Journalists, media practitioners trained in reporting on migration, health.

Dex Sibiya and Tumelo Waga Dibakwane

MPUMALANGA journalists and communication practitioners attended a workshop in which they were trained on how to positively report on migration and health issues.

The conversational workshop was organised by the International Organisation for Migration (IOM) last week in Nelspruit.

“The media play an important role in shaping public perceptions, through the dissemination of information with the power to either enhance understanding and awareness of migration-related issues or contrary to foster stereotypes and pave way for discrimination and xenophobia,” said the national communication and reporting officer for IOM Ntokozo Mahlangu.

Journalists from print and digital media attended the seminar that focused on the human aspects of migration by putting faces behind numbers given in statistics made in regard to migration.

“Using the correct terminology, understanding legal aspects pertaining to migration and human rights, avoiding bias reporting and the use of images and videos,” explained Mahlangu.

He continued to say that IOM hopes that through the information shared to them will become a motivation to reporters and media-houses to become the voice of those who tend to be voiceless in communities.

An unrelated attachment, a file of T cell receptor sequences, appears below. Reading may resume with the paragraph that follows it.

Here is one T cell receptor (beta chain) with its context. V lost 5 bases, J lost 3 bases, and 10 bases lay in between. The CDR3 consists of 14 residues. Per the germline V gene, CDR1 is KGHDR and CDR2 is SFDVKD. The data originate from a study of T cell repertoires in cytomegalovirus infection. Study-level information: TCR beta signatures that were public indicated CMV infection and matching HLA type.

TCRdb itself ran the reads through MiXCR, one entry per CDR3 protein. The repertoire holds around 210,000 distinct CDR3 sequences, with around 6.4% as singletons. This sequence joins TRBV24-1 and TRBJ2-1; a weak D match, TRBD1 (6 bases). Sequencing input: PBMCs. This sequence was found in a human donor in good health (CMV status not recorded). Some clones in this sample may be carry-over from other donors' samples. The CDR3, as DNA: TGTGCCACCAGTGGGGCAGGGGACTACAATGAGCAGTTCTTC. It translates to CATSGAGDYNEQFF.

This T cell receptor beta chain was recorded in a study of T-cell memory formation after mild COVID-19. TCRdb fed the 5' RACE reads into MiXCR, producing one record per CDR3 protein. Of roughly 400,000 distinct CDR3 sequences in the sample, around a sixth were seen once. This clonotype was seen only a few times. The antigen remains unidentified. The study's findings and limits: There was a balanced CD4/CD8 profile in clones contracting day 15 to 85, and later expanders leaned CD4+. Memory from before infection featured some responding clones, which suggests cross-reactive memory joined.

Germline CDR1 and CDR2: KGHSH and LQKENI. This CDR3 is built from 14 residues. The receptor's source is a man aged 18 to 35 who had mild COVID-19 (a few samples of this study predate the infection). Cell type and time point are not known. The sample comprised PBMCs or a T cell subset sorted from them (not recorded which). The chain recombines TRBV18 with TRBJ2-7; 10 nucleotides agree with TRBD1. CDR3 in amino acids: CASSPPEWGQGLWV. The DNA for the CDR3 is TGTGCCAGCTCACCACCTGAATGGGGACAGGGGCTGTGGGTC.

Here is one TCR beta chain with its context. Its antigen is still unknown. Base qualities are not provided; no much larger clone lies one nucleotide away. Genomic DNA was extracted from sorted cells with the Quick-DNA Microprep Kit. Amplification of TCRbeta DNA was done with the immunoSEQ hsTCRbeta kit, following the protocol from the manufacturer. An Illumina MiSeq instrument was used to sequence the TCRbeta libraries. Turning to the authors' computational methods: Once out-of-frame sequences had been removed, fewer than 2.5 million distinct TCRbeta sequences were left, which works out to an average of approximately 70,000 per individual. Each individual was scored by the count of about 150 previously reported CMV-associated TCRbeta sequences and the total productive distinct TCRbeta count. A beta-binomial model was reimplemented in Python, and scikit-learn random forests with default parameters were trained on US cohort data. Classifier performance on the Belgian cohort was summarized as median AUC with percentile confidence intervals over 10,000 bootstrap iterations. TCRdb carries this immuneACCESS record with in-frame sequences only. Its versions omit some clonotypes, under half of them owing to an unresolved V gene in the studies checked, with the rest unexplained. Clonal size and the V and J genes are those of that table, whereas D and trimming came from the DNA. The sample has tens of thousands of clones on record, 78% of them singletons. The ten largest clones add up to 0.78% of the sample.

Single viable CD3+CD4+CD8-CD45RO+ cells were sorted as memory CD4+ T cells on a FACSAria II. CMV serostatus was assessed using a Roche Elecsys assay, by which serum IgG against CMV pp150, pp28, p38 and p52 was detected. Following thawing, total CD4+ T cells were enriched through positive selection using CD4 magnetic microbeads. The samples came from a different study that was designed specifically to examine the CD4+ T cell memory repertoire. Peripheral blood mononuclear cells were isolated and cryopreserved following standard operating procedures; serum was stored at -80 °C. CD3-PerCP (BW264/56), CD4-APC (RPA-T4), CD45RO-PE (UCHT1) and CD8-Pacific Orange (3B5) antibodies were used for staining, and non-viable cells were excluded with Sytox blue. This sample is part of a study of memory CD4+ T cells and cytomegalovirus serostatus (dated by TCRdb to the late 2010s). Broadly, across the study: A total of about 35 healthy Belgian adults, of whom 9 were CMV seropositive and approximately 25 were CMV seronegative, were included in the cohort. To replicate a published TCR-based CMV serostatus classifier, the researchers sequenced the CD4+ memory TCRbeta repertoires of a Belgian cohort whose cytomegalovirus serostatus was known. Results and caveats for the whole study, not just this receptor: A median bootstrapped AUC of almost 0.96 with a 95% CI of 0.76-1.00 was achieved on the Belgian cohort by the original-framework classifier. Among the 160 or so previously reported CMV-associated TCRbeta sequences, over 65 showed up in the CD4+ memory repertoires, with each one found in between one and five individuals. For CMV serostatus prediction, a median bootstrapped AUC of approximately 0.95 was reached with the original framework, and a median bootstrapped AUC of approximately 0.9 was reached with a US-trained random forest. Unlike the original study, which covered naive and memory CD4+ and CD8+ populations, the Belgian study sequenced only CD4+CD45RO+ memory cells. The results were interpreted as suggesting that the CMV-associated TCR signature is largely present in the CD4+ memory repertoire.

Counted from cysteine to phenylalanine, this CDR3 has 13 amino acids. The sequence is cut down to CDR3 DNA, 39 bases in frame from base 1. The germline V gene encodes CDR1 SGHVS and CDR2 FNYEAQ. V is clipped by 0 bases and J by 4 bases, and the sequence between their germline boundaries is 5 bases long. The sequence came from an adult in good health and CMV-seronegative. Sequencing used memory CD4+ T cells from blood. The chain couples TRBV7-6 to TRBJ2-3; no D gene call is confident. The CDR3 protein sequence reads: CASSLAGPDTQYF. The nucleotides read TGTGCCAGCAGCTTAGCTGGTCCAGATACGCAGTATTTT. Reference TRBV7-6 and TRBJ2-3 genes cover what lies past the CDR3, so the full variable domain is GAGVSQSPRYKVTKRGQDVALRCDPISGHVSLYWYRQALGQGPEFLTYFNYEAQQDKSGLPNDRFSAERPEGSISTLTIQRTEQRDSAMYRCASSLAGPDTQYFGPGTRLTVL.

During Mahlangu’s presentations over the two day workshop he challenged the myths associated with foreign nationals such as the perception that foreigners are stealing jobs from the locals.

At the end of day journalists from the different media-houses agreed that the workshop was an eye-opener and the information would defiantly help improving how they report on migration and health stories.

“This workshop has been a learning curve for me. The smallest words that we use as journalists carry so much weight that can mean many things. As journalists we have somehow also forgot how much power we have as the media,” said Nkomazi Observer editor Mduduzi Nkosi.

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